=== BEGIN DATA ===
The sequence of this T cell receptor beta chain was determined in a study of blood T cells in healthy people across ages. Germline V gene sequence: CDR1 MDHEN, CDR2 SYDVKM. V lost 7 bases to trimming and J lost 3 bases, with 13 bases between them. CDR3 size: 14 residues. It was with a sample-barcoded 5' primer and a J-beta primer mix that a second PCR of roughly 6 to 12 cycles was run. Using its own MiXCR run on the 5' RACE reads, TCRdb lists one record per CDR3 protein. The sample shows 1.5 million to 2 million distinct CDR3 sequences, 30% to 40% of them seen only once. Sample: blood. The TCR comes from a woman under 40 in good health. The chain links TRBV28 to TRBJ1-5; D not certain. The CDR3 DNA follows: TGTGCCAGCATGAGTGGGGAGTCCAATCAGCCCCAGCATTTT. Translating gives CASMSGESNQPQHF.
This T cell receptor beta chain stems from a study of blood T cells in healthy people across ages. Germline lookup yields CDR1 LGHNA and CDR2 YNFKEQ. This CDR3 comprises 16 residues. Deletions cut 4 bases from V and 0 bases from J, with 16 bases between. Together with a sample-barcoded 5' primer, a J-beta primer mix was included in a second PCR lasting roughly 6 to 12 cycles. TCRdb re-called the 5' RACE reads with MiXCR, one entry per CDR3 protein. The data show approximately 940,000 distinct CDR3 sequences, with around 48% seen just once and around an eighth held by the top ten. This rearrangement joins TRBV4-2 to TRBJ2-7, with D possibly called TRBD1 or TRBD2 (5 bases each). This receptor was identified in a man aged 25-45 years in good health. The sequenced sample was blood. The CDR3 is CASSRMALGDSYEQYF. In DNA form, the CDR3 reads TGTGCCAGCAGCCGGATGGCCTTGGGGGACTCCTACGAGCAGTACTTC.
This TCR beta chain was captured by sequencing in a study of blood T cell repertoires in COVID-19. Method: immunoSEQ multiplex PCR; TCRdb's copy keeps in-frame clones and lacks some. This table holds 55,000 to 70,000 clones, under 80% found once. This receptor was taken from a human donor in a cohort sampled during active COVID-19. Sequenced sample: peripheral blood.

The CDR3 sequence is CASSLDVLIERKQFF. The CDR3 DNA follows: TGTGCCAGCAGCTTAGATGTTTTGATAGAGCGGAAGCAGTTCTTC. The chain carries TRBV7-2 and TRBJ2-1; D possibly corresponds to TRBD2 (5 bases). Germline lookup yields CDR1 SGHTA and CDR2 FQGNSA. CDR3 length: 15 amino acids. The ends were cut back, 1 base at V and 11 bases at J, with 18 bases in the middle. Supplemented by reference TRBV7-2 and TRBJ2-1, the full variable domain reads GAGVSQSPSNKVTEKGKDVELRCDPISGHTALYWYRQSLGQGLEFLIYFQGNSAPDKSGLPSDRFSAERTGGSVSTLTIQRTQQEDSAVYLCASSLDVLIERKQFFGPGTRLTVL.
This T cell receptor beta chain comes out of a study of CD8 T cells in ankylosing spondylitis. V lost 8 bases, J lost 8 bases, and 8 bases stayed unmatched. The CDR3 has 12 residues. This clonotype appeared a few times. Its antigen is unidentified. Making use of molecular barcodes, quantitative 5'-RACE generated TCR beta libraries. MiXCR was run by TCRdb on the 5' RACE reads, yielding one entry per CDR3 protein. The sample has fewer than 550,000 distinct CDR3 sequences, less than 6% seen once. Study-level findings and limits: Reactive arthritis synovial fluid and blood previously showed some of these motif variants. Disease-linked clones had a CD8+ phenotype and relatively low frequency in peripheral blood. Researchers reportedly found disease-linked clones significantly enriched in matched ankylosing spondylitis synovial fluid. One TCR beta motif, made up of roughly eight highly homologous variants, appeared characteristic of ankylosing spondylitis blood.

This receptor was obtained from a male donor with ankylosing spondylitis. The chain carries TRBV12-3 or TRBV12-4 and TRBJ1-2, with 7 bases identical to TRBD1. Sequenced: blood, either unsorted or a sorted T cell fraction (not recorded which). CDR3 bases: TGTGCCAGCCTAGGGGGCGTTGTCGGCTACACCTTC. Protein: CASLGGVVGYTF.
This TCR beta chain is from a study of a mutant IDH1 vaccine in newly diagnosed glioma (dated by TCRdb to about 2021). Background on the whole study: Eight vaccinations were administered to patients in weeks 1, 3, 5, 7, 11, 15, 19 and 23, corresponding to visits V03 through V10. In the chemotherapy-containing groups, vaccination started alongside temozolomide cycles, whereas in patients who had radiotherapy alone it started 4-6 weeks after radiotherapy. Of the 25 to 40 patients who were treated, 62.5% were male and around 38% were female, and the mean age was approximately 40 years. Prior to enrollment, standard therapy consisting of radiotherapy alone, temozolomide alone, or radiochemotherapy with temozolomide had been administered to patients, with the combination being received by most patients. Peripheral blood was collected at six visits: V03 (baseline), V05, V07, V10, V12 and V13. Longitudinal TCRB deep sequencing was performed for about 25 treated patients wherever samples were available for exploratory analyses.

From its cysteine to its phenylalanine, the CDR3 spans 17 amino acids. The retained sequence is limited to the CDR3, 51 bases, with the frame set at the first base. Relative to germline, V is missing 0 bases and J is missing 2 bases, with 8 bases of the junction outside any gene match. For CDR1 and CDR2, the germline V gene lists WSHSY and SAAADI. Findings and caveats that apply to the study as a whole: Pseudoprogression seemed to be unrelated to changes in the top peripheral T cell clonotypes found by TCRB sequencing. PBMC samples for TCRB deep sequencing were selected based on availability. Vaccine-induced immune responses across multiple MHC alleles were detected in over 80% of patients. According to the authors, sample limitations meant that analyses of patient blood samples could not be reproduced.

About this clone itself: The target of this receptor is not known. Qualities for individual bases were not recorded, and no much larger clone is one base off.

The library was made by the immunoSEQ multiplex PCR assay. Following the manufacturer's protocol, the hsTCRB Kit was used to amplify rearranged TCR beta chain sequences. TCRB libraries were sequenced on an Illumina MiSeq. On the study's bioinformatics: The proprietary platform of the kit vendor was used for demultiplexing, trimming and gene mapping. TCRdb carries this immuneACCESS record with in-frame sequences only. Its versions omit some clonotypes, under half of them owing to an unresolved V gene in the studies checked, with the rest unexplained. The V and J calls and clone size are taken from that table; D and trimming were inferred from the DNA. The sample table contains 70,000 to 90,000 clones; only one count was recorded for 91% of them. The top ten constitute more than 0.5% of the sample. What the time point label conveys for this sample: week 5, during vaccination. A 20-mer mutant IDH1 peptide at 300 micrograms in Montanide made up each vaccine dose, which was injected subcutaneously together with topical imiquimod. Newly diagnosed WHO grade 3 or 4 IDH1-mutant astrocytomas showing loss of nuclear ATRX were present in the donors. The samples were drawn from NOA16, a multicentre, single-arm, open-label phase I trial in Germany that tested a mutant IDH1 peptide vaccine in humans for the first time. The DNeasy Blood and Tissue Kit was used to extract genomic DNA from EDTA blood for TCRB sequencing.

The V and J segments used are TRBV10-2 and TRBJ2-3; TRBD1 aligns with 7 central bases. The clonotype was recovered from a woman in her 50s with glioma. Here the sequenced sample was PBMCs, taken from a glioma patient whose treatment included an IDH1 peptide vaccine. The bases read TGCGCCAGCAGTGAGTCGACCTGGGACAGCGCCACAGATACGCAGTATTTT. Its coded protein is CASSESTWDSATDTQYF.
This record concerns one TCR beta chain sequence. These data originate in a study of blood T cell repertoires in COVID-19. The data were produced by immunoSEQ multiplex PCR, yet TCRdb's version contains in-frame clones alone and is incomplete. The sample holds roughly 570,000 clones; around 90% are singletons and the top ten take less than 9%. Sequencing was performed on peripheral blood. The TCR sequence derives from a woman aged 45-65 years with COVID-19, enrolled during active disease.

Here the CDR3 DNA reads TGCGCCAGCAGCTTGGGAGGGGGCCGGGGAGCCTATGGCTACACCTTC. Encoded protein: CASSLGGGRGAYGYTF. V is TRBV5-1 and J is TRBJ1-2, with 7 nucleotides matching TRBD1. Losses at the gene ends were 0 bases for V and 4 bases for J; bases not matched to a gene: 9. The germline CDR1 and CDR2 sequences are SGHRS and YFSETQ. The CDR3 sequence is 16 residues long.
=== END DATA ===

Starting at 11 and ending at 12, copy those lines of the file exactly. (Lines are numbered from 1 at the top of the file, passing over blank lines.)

The V and J segments used are TRBV10-2 and TRBJ2-3; TRBD1 aligns with 7 central bases. The clonotype was recovered from a woman in her 50s with glioma. Here the sequenced sample was PBMCs, taken from a glioma patient whose treatment included an IDH1 peptide vaccine. The bases read TGCGCCAGCAGTGAGTCGACCTGGGACAGCGCCACAGATACGCAGTATTTT. Its coded protein is CASSESTWDSATDTQYF.
This record concerns one TCR beta chain sequence. These data originate in a study of blood T cell repertoires in COVID-19. The data were produced by immunoSEQ multiplex PCR, yet TCRdb's version contains in-frame clones alone and is incomplete. The sample holds roughly 570,000 clones; around 90% are singletons and the top ten take less than 9%. Sequencing was performed on peripheral blood. The TCR sequence derives from a woman aged 45-65 years with COVID-19, enrolled during active disease.